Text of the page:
As Oregon enters the busy months for road projects, drivers will see more work zones.
Watching for the color orange is a life-and-death priority for travelers and people doing the vital work on roads, according to the Oregon Department of Transportation (ODOT).
“We are very concerned about road crew safety due to the higher traffic speeds we’re seeing across the country,” ODOT Director Kris Strickler said. “And it’s actually drivers and travelers who are injured and killed in work-zone crashes – far more than workers.”
From 2015 through 2019 – the latest complete data – there was an average of 584 total crashes each year in work zones, including:
An average of five people (including one worker) died each year.
An average of 25 people were seriously injured.
A total of 540 injuries, including serious injuries above, each year.
Road crews use a number of technologies including automated flagging devices, mobile barriers and portable message signs to make work zones safer as the state builds a modern transportation system. Those are in addition to the traditional color orange for work zones – signs, cones and the vests road crews wear.
But road crews can’t do it alone, according to ODOT. Drivers must do their part to keep crews, themselves and their passengers safe.
How drivers can help save lives
As Oregon marks National Work Zone Awareness Week April 11-15, ODOT urges drivers to slow down and expect delays whenever you see orange signs, barrels, cones and barricades – in work zones and the transition areas leading to them.
Drivers must use as much caution during hours when a work zone isn’t active because there can be bumps, barriers and narrower lanes during the entire length of a project.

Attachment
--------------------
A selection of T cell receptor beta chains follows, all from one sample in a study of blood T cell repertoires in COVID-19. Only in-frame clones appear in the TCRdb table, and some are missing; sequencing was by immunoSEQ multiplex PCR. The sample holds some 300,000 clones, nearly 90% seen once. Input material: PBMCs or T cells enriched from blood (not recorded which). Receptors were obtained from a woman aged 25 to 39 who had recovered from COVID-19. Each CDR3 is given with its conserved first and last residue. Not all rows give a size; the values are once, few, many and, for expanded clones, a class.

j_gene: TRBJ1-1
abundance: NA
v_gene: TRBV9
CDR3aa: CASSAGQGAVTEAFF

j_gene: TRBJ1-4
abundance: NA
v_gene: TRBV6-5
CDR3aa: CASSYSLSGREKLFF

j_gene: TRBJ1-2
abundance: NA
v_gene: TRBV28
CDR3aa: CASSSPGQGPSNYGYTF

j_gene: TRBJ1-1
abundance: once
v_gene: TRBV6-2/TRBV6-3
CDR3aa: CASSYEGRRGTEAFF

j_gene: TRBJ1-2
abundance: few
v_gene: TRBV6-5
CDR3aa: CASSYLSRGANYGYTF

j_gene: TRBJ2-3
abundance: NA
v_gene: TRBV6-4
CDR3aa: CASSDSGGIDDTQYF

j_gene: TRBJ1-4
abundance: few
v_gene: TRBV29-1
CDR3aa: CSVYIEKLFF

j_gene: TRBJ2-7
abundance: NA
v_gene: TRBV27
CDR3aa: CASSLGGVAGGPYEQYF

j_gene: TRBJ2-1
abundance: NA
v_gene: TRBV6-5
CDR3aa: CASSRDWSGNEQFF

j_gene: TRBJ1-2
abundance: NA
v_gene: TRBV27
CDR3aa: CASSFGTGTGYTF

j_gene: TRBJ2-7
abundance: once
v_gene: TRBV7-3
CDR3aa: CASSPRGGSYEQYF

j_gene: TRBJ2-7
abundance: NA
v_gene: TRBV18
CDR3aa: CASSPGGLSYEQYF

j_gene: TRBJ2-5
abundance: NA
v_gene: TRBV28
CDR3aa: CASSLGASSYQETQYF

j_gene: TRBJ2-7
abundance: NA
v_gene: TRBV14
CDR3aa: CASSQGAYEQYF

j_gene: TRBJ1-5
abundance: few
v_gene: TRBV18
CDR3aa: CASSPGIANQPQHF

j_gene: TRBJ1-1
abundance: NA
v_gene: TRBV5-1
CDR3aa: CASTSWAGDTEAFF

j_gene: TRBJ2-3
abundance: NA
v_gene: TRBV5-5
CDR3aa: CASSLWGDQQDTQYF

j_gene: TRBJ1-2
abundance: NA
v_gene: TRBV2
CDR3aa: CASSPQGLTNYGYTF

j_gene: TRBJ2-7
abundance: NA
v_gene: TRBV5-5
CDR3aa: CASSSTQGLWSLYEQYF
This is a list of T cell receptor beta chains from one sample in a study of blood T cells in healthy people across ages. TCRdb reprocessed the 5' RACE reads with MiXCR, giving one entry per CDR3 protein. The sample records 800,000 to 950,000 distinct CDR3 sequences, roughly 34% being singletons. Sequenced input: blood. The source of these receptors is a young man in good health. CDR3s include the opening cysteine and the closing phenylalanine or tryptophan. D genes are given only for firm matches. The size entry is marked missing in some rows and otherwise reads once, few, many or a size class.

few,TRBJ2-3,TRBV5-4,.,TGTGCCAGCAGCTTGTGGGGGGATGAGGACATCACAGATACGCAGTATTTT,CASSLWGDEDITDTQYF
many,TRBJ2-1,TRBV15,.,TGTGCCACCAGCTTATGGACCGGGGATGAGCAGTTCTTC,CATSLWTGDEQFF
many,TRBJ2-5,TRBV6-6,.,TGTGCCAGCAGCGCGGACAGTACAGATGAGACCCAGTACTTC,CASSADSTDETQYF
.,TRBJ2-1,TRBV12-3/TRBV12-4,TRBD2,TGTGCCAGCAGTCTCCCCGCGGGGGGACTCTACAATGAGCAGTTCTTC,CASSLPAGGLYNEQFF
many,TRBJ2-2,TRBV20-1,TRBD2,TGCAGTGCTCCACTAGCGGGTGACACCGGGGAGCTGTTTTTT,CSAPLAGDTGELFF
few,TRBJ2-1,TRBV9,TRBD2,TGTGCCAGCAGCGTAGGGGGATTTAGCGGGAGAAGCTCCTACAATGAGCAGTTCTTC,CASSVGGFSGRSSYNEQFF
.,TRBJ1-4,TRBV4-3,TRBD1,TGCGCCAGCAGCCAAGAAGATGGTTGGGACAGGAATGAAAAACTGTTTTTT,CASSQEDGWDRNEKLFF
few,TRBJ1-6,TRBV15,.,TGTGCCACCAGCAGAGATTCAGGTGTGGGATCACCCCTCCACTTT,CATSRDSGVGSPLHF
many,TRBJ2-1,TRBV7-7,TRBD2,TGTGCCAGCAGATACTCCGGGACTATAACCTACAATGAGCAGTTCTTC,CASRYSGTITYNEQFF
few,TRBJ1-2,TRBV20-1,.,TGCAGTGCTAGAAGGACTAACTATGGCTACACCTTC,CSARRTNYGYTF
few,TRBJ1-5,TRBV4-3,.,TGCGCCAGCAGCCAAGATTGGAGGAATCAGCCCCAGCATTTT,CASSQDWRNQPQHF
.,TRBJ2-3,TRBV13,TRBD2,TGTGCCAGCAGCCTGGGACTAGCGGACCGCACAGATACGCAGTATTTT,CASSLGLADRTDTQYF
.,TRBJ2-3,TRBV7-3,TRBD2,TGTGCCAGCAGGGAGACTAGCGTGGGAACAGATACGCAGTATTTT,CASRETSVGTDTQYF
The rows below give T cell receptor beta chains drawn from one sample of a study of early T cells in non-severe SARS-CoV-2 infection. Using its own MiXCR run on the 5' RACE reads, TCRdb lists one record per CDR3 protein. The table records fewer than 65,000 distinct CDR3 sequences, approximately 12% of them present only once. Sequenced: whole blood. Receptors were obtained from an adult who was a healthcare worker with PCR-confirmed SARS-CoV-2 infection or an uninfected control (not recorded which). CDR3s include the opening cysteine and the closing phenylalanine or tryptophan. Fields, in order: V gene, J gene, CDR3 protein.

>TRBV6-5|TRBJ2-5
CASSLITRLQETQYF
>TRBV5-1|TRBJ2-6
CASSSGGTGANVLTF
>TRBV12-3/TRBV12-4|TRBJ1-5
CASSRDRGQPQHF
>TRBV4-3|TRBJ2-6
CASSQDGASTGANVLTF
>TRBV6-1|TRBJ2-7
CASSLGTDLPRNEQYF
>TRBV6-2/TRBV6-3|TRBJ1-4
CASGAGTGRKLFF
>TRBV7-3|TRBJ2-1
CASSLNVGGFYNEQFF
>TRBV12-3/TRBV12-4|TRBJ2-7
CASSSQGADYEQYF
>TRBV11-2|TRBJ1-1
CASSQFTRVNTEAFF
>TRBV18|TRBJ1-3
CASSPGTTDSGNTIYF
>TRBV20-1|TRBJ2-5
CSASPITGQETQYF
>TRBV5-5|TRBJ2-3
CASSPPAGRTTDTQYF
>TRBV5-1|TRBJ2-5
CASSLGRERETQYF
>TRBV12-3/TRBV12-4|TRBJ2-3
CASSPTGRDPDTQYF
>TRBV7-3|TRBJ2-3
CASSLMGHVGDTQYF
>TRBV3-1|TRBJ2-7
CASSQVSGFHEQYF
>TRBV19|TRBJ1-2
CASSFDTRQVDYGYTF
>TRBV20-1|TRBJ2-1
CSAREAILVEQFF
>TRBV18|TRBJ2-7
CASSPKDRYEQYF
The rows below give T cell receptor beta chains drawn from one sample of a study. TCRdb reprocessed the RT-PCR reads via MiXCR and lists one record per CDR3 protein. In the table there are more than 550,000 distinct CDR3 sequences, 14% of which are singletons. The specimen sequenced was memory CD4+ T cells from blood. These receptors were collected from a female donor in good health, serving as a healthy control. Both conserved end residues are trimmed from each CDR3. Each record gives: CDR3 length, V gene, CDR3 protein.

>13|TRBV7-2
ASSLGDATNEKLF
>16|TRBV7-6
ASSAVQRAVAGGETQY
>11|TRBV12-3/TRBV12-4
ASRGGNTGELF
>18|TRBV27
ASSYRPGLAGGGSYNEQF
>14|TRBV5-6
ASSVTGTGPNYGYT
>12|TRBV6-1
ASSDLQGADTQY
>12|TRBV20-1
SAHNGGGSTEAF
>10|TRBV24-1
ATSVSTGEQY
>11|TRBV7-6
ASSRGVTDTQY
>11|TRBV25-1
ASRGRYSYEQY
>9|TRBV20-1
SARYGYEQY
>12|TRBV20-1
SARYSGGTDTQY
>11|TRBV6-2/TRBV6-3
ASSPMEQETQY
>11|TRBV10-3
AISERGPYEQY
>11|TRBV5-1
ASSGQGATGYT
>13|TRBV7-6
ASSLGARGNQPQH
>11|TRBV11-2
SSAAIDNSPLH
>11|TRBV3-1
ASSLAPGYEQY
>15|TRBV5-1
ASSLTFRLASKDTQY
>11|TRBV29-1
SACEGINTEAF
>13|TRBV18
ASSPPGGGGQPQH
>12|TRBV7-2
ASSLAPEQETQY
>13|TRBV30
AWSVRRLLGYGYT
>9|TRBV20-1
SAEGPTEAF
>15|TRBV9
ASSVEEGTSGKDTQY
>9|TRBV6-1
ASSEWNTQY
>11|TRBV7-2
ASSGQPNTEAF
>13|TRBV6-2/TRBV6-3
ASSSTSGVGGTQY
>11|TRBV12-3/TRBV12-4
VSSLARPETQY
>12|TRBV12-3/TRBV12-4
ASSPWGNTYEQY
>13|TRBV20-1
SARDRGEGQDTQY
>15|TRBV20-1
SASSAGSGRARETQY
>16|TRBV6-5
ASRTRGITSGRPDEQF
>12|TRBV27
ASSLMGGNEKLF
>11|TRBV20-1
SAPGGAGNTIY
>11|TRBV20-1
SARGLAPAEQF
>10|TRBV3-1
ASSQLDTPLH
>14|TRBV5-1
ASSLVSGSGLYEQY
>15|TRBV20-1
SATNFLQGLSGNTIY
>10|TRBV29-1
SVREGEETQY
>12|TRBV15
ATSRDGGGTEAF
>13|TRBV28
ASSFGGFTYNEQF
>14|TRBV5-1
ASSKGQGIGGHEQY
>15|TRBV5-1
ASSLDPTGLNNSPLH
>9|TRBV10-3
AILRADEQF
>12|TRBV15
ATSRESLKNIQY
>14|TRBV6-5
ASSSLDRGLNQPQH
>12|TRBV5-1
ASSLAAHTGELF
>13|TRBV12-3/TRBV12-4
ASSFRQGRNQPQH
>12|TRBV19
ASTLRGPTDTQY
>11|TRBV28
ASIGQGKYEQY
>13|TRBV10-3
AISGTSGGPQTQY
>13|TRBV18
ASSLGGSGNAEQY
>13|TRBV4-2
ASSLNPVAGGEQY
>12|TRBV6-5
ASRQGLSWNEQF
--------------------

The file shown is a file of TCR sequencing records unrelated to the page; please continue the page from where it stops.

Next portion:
Work-zone crashes are preventable. Drivers must do their part to keep themselves, their passengers and people working on the roads safe:
Pay attention when you see orange signs, barrels, cones and barricades and in the transition zone before the work area. An inattentive driver is the most common cause of work-zone crashes.
Drive as if you work there – slow down, keep your eyes on the road and mind on the drive.
Obey speed signs. Speed limits may be reduced to keep you and workers safe. Excessive speed is a major factor in all fatal crashes.
Work zone traffic lanes often are narrow, without shoulders or emergency lanes.
Move over to give workers more room when possible.
Fines doubles in all Oregon work zones, whether or not workers and signs are present.
Plan ahead. Give yourself enough time for your trip, including potential work-zone delays. You can get current Oregon road conditions at TripCheck.com or by calling 511.
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